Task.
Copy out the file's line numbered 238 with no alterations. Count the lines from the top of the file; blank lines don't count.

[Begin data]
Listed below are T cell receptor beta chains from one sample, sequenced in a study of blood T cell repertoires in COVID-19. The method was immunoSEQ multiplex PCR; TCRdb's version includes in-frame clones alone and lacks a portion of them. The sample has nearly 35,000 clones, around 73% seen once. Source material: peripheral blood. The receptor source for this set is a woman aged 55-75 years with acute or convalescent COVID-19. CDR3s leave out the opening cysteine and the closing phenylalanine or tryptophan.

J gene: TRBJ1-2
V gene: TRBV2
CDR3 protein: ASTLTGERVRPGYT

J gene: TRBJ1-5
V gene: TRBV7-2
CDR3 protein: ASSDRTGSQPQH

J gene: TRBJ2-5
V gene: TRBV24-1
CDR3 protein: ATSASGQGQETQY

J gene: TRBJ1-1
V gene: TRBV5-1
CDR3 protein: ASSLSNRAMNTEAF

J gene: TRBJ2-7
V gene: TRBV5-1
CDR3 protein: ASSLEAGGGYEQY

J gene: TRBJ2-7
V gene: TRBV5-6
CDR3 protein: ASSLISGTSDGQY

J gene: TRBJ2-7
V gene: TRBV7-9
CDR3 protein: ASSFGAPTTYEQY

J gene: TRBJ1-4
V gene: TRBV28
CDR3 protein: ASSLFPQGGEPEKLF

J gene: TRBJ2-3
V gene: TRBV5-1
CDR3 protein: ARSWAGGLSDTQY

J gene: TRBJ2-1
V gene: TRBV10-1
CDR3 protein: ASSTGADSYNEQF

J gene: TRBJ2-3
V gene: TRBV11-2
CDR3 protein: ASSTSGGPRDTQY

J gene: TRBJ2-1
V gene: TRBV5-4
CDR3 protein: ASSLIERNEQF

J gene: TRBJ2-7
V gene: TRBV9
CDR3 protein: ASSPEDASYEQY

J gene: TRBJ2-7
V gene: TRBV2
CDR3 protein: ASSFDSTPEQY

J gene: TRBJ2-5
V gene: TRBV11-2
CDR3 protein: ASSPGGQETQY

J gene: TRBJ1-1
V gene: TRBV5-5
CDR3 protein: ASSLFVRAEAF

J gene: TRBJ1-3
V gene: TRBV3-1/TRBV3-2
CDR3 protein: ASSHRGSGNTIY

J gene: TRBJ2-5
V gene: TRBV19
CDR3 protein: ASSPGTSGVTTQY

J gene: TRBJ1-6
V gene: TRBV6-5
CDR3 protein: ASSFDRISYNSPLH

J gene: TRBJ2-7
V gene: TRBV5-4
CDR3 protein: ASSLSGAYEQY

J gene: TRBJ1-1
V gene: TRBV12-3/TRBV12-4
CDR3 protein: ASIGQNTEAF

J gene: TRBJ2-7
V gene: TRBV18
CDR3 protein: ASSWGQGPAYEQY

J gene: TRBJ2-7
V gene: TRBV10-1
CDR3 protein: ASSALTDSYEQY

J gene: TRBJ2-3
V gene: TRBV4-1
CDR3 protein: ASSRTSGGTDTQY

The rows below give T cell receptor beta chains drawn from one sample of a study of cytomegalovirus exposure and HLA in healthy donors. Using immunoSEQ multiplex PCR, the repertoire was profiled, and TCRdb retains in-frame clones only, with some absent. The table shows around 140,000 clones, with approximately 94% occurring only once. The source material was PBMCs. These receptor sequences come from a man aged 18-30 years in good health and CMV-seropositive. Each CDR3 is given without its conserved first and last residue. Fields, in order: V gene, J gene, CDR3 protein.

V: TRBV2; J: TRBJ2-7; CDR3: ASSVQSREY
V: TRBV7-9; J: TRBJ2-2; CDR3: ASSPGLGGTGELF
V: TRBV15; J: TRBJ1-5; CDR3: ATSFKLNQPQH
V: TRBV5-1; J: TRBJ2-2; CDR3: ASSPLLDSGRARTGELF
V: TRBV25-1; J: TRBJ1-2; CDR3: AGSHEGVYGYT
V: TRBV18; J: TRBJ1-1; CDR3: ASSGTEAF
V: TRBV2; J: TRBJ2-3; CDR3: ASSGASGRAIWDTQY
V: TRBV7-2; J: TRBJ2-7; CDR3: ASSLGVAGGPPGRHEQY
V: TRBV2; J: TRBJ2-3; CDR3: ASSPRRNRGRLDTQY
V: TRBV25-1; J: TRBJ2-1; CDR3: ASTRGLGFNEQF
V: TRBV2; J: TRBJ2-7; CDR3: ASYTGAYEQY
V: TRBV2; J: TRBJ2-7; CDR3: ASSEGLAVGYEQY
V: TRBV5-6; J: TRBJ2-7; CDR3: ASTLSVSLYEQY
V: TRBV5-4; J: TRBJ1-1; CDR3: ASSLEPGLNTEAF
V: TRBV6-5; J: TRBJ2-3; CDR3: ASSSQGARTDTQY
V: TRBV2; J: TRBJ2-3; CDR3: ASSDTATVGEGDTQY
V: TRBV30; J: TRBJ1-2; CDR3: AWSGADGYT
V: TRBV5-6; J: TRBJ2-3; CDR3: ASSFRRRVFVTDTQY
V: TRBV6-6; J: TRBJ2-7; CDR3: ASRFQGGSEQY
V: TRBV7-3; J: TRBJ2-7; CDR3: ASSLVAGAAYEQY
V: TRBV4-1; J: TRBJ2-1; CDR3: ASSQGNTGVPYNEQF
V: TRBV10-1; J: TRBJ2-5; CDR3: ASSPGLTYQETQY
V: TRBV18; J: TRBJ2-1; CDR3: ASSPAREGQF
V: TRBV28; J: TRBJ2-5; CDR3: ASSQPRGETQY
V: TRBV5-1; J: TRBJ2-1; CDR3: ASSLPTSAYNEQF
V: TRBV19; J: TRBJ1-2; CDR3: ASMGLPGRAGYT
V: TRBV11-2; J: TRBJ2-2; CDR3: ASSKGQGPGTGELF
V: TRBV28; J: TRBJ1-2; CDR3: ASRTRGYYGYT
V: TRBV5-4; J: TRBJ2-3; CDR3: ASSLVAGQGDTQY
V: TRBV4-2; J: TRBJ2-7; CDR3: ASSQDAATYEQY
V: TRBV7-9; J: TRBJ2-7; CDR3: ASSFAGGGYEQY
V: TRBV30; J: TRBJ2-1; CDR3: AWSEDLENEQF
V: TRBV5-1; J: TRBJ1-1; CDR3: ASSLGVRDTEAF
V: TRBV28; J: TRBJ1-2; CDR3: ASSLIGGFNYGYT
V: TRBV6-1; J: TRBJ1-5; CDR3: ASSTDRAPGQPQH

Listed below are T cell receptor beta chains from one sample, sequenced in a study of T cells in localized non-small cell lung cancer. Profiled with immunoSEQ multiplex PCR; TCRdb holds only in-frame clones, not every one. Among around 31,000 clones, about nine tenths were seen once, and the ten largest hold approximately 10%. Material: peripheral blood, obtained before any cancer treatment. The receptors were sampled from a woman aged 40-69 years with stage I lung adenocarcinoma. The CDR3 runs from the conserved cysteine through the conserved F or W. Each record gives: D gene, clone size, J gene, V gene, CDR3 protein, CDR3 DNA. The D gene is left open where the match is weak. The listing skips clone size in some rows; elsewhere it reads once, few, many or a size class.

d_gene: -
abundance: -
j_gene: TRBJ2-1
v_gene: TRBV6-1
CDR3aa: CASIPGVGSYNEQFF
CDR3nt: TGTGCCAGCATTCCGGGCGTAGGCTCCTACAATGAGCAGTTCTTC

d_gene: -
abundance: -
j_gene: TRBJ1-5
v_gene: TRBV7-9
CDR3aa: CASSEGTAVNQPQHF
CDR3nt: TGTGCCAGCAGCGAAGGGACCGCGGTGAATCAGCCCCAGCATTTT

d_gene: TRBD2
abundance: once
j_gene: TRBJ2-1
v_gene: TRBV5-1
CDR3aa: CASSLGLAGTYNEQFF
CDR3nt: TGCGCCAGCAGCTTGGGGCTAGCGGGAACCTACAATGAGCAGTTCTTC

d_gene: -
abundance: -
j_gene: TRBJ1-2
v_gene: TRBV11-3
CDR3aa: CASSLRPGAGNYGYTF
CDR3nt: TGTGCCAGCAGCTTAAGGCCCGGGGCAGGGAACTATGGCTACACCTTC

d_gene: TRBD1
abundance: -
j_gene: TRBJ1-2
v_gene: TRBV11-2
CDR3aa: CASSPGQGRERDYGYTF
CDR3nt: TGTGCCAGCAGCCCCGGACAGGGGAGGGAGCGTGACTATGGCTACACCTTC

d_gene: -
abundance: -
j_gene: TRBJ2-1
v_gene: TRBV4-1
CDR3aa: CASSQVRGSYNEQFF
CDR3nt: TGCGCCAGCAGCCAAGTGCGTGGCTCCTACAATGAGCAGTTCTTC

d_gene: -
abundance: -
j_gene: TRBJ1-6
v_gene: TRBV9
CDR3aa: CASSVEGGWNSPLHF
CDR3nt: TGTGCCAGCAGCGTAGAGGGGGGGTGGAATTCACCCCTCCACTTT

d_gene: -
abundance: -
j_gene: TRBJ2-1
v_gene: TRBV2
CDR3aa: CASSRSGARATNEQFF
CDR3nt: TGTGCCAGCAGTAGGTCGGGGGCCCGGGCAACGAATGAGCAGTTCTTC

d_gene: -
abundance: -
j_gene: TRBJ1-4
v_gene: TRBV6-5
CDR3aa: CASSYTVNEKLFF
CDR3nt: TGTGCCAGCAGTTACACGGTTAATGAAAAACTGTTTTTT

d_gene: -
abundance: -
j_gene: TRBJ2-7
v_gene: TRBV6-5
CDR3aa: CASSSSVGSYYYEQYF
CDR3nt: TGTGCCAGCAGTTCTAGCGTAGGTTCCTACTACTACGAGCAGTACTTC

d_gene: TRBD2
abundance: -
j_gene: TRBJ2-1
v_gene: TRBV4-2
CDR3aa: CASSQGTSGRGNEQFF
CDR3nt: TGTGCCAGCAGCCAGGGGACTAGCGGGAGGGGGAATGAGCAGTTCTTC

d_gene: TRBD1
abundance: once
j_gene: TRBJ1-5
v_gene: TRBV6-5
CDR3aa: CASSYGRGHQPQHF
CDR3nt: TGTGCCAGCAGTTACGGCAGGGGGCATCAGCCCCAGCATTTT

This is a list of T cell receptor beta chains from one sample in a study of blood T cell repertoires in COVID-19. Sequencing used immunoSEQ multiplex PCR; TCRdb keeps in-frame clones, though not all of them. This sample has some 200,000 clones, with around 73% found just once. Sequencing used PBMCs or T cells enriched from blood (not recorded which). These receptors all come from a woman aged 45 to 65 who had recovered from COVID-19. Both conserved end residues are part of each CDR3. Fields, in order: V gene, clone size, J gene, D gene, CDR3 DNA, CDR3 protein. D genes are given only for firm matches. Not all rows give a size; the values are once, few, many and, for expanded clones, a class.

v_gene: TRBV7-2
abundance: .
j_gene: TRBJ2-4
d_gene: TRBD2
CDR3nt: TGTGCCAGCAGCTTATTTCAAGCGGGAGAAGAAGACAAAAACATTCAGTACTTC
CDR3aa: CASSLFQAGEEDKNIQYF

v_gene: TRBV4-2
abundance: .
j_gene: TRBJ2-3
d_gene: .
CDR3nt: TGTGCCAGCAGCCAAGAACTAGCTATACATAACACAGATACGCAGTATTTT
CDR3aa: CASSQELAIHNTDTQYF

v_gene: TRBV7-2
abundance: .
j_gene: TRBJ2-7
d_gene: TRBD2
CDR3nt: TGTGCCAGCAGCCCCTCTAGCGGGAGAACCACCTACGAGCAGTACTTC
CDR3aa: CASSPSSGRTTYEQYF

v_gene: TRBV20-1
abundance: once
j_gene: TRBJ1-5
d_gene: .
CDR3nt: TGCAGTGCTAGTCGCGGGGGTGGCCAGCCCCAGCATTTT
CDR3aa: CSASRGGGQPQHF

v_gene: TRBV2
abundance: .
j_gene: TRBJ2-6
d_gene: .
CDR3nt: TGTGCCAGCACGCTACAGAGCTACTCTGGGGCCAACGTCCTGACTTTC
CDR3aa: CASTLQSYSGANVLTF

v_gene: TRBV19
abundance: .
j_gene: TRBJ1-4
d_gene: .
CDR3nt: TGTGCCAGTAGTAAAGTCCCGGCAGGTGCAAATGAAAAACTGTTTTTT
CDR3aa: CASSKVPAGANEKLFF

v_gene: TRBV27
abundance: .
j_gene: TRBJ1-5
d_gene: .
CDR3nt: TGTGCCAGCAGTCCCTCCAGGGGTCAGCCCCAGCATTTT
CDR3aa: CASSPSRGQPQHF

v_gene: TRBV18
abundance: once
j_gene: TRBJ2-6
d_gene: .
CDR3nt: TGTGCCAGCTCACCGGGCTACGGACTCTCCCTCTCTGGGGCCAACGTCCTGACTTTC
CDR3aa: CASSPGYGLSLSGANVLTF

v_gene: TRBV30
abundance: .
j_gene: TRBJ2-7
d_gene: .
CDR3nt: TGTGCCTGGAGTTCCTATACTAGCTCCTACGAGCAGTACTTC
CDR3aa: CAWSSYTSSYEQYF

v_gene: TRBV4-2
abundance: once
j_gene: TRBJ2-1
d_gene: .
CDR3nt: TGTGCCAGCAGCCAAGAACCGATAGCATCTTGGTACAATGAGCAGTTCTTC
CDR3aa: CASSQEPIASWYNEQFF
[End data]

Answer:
v_gene: TRBV4-2